Policy Brief

Migration Phenomenon in the KRG: Why are the Kurds going west?

The recent migrant crisis that emerged on the Belarus-Poland border embodies a risk that it could  turn into an international crisis. While European countries are involved in the process, there are also rumors that Russia's foreign policy moves triggered the migrant crisis. In addition, it is quite remarkable that the Iraqi Kurds have come to the fore as the main actors in  the crisis in question. As a matter of fact, the death of 27 immigrants from Iraq, Syria, Somalia, and Iran while trying to reach England from the coastal city of Dunkirk in France via an inflatable boat on November 24, 2021 has been on the international agenda. Sixteen of those who lost their lives when their boat capsized in the English Channel are Iraqi Kurds, and their identity was also confirmed by the Iraqi Kurdistan Regional Government (KRG).

The disaster in question occurred at the peak of the migration crisis that has been dragging on for months on the Belarus-European Union (EU) borders. Since August 2021, thousands of people from Iraq, Syria, and other Middle Eastern countries have been trying to immigrate to EU countries via Belarus. Migrants who tried to cross the EU borders faced greater risks as the weather conditions worsened due to the season, and at least 11 people, including a 14-year-old child, lost their lives on the Belarus-Poland border. KRG Spokesperson Jotiar Adil has been stranded at  the EU borders since the beginning of the migrant influx. He claimed that 7-8 thousand of the remaining 16 to 17 thousand people were Iraqi Kurds.

Kurdish and other immigrants have been caught in the middle of an escalating geopolitical conflict as eastern EU states such as Poland, Lithuania, and Latvia have deployed police and security forces on Belarusian borders. EU leaders, who argue that the Belarusian government uses immigrants as a political tool to punish the EU, described the migrant crisis at the border as a part of the "hybrid war" waged by the Russian-Belarusian bloc against the EU, and started to approach Iraqi immigrants with an increasingly securitized approach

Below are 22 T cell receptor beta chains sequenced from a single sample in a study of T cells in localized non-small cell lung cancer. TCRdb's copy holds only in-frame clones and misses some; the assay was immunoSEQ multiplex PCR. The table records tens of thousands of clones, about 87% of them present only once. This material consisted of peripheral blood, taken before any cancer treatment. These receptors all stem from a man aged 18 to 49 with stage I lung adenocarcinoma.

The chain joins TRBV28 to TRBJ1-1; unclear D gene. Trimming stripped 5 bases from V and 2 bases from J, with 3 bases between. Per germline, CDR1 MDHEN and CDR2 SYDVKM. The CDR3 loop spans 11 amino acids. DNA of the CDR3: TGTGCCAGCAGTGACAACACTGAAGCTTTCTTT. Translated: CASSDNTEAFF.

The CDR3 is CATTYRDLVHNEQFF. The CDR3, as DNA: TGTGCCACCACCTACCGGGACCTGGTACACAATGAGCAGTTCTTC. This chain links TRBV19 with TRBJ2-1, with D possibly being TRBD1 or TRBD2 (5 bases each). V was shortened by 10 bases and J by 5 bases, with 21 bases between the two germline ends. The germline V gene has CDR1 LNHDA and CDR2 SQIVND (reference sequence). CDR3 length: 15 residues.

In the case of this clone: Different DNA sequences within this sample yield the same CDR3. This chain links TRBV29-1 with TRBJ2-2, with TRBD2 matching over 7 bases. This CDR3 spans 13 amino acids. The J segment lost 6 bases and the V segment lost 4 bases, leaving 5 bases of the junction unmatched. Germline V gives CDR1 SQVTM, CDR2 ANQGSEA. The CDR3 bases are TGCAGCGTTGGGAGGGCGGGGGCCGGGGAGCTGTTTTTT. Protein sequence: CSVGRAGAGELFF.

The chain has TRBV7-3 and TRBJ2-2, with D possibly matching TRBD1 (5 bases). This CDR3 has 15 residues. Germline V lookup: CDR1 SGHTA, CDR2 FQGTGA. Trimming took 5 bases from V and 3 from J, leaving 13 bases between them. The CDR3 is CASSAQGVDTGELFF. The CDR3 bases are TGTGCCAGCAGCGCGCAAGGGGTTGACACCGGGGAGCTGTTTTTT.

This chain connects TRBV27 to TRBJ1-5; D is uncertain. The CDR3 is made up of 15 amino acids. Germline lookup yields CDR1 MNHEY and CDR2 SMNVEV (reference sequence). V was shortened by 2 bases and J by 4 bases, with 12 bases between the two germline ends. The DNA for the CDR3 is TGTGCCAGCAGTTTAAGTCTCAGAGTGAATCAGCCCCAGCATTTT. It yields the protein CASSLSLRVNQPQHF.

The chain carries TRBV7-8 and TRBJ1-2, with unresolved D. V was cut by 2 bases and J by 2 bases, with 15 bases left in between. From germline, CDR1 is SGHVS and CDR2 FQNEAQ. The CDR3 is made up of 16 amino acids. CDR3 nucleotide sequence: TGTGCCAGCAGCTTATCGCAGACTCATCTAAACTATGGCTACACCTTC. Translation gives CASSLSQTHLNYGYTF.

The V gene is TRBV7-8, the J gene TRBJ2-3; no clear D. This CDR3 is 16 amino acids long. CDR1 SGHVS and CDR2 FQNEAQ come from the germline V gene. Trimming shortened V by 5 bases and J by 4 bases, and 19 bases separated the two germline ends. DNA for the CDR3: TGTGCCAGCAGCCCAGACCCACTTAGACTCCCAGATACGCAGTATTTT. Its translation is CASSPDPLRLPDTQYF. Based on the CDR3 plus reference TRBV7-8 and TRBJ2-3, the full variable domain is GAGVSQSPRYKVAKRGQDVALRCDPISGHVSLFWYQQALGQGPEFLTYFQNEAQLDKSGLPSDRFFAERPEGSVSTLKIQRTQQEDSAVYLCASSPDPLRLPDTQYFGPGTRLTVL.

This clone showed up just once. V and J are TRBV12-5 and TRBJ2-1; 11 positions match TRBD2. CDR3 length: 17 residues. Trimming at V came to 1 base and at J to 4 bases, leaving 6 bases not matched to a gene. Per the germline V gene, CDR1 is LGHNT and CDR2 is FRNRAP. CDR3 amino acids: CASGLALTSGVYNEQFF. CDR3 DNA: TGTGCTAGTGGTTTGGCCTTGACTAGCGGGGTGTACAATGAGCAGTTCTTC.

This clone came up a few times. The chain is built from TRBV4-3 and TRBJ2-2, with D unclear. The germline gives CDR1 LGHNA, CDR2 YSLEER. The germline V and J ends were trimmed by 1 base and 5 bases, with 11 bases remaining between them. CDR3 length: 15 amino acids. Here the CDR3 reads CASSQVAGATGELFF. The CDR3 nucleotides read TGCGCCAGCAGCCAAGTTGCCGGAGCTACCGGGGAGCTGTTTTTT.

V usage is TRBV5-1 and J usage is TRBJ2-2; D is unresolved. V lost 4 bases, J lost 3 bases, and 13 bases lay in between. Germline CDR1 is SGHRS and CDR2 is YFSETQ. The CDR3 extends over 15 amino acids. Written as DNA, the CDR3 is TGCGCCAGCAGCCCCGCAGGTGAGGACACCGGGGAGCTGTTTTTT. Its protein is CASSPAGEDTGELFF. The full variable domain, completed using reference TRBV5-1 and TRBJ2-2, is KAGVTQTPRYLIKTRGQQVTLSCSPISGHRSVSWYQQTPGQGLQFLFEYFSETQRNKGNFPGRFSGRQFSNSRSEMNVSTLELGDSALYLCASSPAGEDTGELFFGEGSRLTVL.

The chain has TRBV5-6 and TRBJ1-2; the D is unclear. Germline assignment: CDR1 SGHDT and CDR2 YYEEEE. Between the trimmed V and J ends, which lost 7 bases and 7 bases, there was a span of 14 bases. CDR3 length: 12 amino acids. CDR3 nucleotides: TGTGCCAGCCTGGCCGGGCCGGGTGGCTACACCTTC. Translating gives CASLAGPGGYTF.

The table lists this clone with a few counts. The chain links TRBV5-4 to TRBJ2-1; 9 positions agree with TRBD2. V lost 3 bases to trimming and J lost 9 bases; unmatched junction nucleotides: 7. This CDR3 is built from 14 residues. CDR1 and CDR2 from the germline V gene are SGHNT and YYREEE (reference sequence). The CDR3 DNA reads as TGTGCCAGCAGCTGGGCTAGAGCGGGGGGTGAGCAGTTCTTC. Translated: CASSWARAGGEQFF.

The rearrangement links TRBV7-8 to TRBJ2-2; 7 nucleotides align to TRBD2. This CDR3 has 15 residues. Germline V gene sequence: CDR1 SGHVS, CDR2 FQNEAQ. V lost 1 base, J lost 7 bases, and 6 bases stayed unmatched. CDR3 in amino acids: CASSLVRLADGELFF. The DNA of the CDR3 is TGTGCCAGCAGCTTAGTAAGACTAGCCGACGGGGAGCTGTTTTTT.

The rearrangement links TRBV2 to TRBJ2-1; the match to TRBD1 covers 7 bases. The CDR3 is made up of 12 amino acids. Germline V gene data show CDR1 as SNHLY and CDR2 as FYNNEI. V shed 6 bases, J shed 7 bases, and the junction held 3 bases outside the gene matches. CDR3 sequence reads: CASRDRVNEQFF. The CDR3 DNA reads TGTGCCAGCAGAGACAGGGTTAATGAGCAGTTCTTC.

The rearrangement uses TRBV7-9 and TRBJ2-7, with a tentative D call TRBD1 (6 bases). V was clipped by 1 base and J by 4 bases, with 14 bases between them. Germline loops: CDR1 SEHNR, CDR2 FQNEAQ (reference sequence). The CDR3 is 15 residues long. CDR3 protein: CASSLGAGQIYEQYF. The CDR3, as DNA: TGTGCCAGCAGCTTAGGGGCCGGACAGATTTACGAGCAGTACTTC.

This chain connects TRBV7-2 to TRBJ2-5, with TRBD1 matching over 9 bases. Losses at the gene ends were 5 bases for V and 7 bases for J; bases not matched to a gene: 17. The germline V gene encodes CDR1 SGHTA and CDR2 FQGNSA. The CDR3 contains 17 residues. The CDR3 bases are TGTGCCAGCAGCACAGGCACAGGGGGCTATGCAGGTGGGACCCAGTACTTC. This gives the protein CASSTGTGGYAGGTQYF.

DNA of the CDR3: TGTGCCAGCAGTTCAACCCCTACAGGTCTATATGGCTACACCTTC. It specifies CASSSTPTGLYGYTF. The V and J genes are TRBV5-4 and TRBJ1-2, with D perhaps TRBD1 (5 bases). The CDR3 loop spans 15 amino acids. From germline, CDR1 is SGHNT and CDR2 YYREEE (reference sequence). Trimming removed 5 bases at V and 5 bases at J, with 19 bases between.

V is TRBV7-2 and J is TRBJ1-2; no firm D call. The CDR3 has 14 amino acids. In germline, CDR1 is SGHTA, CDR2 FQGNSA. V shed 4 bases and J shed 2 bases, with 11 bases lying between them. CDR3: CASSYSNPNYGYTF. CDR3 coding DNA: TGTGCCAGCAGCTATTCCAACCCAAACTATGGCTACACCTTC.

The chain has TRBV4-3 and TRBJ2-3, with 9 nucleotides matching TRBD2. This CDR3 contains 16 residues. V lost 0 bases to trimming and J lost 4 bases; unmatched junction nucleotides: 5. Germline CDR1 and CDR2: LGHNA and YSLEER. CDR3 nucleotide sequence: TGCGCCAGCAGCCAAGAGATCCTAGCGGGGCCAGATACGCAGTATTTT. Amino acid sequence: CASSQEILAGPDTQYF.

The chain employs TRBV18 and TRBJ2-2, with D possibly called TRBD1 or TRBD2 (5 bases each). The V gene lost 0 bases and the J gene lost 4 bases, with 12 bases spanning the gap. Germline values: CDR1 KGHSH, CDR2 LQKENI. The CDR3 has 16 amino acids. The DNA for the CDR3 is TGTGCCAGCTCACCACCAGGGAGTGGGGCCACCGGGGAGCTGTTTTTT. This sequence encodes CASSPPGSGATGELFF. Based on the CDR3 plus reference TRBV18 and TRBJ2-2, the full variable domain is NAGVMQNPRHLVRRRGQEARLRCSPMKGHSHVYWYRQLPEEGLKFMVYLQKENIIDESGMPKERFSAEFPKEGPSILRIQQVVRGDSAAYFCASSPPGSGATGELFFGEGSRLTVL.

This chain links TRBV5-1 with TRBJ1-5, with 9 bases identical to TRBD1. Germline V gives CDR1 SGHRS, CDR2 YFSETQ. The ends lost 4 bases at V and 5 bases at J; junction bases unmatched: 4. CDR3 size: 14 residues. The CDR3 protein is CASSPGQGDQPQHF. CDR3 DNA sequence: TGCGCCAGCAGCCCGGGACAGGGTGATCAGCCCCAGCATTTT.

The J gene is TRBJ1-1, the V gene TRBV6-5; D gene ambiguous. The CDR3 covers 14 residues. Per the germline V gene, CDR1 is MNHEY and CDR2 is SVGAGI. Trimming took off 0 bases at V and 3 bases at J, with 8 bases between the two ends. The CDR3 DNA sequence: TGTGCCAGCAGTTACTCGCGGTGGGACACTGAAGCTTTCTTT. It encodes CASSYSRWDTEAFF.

Local media outlets and unofficial institutions working on migration in the KRG indicate that an average of 32 thousand people have immigrated from the KRG since the beginning of 2020. While these figures encompass those who abandoned the region via irregular migration, the governments in Arbil and Baghdad do not provide any official data. In addition, it is observed that the number of Iraqi Kurds who migrated from the KRG or attempted to immigrate has increased since there have been  media reports about dozens of Kurdish immigrants who died in the English Channel and on the Belarus-EU borders in  recent months . In fact, many analyzes and discussions on the phenomenon of immigration from the KRG draw parallels to the massive migration movement that took place due to the bloody Kurdish civil war in the 1990s.

Increasing immigration from the KRG, which has a higher level of welfare compared to the rest of Iraq, can be seen as a signal for a  change in some dynamics. In this study, which will examine the reasons for the motivation of the Kurds to migrate especially to the EU and the UK, it will also be argued that the sense of hopelessness about the future caused by the increasing discontent with the economic and political developments in the region encourages the Kurds to seek more welfare, security, and educational opportunities.